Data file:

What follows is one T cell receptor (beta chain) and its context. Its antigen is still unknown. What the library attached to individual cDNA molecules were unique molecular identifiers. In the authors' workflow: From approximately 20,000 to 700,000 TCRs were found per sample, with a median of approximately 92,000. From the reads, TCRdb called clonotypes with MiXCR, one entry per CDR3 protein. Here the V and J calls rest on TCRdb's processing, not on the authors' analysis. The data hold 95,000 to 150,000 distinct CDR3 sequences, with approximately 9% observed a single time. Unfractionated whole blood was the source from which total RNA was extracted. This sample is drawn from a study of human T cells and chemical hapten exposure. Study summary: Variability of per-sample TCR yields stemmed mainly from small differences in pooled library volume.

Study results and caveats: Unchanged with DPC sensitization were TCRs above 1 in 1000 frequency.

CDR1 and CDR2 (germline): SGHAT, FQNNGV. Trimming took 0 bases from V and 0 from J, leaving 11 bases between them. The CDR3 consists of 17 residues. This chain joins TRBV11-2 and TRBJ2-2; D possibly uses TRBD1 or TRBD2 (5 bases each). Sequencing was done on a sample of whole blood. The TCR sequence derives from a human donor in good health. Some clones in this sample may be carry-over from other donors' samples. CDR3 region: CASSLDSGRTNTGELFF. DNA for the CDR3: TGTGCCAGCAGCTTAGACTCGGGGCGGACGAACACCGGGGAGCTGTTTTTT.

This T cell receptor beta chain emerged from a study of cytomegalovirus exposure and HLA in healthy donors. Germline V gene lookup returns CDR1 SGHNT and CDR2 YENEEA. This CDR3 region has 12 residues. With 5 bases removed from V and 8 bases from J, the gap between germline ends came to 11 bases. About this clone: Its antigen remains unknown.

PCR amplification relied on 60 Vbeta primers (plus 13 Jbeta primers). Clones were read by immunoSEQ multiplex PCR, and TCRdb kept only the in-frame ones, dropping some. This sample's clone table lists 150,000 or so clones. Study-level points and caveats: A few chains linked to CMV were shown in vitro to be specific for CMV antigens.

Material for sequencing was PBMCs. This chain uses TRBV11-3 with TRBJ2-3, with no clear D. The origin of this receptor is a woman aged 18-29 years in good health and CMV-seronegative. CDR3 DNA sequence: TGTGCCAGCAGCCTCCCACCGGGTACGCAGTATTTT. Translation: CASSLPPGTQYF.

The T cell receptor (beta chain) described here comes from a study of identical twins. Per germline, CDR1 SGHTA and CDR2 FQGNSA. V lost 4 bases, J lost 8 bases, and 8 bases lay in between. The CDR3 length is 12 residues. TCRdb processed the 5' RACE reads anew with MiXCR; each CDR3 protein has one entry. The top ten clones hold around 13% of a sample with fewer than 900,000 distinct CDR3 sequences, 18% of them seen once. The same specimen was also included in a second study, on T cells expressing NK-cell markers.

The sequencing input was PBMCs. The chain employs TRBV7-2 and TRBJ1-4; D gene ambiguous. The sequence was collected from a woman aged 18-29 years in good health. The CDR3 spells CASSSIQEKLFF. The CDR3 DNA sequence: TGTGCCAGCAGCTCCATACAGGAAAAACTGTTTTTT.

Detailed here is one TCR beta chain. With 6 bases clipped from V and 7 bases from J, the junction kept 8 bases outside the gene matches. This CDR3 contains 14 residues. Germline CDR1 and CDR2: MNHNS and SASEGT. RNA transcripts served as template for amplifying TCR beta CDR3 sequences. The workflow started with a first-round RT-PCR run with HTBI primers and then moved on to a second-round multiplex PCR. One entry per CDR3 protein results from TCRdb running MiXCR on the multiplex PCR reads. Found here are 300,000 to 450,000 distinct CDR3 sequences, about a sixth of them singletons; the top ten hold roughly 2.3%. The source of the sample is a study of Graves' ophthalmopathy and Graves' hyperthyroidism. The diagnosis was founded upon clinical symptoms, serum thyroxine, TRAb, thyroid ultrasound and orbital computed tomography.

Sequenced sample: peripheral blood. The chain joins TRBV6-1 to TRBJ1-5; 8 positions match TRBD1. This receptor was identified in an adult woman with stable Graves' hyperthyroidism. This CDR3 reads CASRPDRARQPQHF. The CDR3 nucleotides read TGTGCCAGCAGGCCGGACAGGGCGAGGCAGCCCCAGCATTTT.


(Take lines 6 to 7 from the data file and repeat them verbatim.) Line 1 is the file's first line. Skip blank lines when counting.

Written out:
Material for sequencing was PBMCs. This chain uses TRBV11-3 with TRBJ2-3, with no clear D. The origin of this receptor is a woman aged 18-29 years in good health and CMV-seronegative. CDR3 DNA sequence: TGTGCCAGCAGCCTCCCACCGGGTACGCAGTATTTT. Translation: CASSLPPGTQYF.

The T cell receptor (beta chain) described here comes from a study of identical twins. Per germline, CDR1 SGHTA and CDR2 FQGNSA. V lost 4 bases, J lost 8 bases, and 8 bases lay in between. The CDR3 length is 12 residues. TCRdb processed the 5' RACE reads anew with MiXCR; each CDR3 protein has one entry. The top ten clones hold around 13% of a sample with fewer than 900,000 distinct CDR3 sequences, 18% of them seen once. The same specimen was also included in a second study, on T cells expressing NK-cell markers.